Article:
Appellate Court Recap: Biogas Company’s $6 Million Verdict Revisited, $868,000 Damages Upheld

Denver, CO – The Tenth Circuit Court of Appeals has provided further clarification on a previous ruling regarding a breach of contract case involving a biogas company. In their decision, the court allowed for almost $900,000 in damages to stand, despite vacating a $6 million jury award.

The ruling came as a partial granting of a petition for rehearing from Lambland Inc., an organic recycling service. The court acknowledged and upheld the jury’s verdict of $868,000 in diversion damages.

Lambland had filed a lawsuit against Heartland Biogas LLC, alleging a breach of their 2015 agreement. The agreement revolved around Lambland providing waste materials to Heartland Biogas for the production of biogas.

It was discovered in 2016 by local authorities in Colorado that Heartland Biogas had failed to obtain the required permits, leading to the legal dispute.

The recent decision by the Tenth Circuit Court of Appeals reaffirms the significant amount of damages awarded to Lambland in recognition of the harm caused by Heartland Biogas’ breach of contract. While the original $6 million jury award was vacated, the court’s ruling ensures that almost $900,000 in diversion damages will be paid to Lambland.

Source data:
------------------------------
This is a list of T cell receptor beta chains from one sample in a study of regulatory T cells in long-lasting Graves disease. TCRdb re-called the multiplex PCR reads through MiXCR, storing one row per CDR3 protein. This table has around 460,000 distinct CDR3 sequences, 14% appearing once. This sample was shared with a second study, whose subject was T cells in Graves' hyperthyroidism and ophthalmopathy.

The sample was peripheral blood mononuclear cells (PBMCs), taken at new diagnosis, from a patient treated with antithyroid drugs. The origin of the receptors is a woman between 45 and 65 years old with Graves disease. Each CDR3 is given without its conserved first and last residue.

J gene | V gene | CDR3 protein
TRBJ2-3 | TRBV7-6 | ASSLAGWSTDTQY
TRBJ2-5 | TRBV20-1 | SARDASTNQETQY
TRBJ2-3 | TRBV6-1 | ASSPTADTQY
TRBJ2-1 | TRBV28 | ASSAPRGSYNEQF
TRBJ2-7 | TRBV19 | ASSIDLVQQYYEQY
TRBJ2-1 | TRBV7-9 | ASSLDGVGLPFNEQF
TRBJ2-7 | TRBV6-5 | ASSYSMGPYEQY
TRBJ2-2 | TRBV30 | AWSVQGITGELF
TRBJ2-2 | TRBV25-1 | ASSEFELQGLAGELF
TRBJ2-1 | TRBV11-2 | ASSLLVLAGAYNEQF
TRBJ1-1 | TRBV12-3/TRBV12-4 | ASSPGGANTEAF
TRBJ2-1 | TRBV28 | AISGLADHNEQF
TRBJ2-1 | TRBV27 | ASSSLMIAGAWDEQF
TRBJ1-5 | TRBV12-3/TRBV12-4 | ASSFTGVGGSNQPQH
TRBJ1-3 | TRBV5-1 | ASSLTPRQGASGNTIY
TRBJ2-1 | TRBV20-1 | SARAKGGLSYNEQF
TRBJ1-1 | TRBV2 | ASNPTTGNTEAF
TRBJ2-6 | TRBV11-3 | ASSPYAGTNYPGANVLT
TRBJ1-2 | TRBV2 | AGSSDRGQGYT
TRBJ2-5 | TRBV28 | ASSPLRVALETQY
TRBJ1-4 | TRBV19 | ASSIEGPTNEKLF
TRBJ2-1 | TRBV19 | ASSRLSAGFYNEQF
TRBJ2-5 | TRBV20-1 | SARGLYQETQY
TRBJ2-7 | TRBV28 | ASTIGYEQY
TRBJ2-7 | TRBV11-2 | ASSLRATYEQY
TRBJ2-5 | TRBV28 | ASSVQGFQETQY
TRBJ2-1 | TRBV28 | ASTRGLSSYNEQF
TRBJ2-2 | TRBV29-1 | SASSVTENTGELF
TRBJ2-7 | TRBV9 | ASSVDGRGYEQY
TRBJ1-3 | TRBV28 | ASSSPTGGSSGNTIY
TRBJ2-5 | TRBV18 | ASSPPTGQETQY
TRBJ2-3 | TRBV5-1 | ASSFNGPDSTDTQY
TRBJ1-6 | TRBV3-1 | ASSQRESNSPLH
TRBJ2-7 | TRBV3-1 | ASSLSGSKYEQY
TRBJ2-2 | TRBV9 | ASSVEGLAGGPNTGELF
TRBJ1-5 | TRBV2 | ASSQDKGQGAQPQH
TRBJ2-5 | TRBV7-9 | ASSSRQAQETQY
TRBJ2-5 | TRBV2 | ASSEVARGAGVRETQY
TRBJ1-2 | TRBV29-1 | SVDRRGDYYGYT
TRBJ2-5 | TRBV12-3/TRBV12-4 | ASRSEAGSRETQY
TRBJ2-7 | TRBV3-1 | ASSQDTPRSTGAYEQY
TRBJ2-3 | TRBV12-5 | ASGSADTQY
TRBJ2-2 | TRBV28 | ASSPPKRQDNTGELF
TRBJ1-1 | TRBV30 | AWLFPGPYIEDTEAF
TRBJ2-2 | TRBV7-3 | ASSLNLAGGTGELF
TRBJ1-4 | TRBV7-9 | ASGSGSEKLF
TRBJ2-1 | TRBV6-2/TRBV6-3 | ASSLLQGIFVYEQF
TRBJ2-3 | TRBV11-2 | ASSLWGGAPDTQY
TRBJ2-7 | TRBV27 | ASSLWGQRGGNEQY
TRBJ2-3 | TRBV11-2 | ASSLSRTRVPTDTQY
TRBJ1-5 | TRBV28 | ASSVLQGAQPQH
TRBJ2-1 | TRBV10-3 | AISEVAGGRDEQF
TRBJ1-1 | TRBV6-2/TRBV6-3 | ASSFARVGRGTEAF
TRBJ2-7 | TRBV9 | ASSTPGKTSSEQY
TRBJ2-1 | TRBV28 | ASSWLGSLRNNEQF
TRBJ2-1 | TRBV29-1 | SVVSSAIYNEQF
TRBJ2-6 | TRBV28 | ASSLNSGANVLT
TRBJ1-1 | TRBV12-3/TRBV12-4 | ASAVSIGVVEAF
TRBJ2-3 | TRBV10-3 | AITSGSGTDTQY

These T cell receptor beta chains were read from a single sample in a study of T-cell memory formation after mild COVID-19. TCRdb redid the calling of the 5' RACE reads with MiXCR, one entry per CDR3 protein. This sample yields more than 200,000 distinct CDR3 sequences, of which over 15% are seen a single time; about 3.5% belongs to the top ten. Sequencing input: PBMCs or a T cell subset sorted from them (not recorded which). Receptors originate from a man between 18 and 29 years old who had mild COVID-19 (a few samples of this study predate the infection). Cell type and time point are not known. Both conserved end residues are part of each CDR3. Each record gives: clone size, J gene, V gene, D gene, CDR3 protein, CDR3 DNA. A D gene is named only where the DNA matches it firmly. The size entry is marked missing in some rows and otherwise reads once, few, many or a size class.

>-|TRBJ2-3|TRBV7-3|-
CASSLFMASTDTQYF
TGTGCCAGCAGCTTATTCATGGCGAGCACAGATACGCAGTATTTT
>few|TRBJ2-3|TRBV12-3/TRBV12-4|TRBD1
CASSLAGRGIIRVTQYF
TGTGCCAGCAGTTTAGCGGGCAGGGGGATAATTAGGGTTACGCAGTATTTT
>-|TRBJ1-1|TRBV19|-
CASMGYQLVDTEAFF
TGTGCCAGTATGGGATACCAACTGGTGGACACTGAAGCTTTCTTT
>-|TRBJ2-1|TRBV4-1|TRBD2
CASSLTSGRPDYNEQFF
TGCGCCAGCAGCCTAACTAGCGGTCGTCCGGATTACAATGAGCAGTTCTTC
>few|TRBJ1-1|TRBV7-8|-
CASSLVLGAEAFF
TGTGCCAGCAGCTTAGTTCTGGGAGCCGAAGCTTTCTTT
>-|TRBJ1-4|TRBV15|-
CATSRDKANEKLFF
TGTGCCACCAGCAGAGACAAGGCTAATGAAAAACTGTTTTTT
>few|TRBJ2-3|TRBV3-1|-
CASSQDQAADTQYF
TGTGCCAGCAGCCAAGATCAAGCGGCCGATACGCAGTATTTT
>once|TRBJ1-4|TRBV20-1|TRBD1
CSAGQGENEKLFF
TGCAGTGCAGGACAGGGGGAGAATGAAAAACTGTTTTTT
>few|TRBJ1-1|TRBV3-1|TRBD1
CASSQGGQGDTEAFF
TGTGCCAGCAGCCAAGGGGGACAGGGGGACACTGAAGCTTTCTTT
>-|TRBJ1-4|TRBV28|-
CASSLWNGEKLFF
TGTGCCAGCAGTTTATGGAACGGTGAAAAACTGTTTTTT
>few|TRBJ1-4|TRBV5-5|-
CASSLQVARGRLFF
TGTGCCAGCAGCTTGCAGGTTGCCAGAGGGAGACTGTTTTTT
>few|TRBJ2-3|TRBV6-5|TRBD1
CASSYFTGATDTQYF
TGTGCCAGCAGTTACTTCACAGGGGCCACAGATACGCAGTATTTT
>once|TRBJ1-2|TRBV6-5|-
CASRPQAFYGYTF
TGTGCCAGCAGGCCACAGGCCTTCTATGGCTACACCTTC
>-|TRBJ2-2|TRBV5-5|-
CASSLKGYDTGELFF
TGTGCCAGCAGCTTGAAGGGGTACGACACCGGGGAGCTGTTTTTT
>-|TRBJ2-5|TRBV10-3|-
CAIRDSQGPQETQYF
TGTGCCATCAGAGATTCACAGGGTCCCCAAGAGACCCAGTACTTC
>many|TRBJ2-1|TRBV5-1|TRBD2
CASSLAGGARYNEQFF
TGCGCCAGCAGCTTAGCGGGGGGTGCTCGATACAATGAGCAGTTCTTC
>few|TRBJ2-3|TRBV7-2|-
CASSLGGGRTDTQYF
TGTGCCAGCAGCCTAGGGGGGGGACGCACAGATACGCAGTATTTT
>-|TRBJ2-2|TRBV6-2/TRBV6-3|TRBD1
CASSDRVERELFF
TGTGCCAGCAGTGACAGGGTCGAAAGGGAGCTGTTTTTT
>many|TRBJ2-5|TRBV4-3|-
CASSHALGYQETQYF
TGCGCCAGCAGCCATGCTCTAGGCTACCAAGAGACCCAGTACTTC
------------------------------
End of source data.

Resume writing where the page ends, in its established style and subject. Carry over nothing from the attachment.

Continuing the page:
This ruling highlights the importance of adhering to contractual obligations and obtaining proper permits within industries such as biogas production. The consequences of failing to do so can result in significant financial repercussions, as seen in this case.

Both Lambland Inc. and Heartland Biogas LLC have not yet provided any public statements regarding the recent court decision. It remains to be seen if either party will pursue further legal action or attempt to reach a settlement.

In summary, the Tenth Circuit Court of Appeals has clarified its previous order, allowing for nearly $900,000 in damages to be paid in a breach of contract case involving Lambland Inc. and Heartland Biogas LLC. While the original $6 million jury award was vacated, the court’s ruling emphasizes the significance of upholding contractual agreements and obtaining necessary permits in the biogas industry. Neither party involved has issued any public statements about the decision at this time.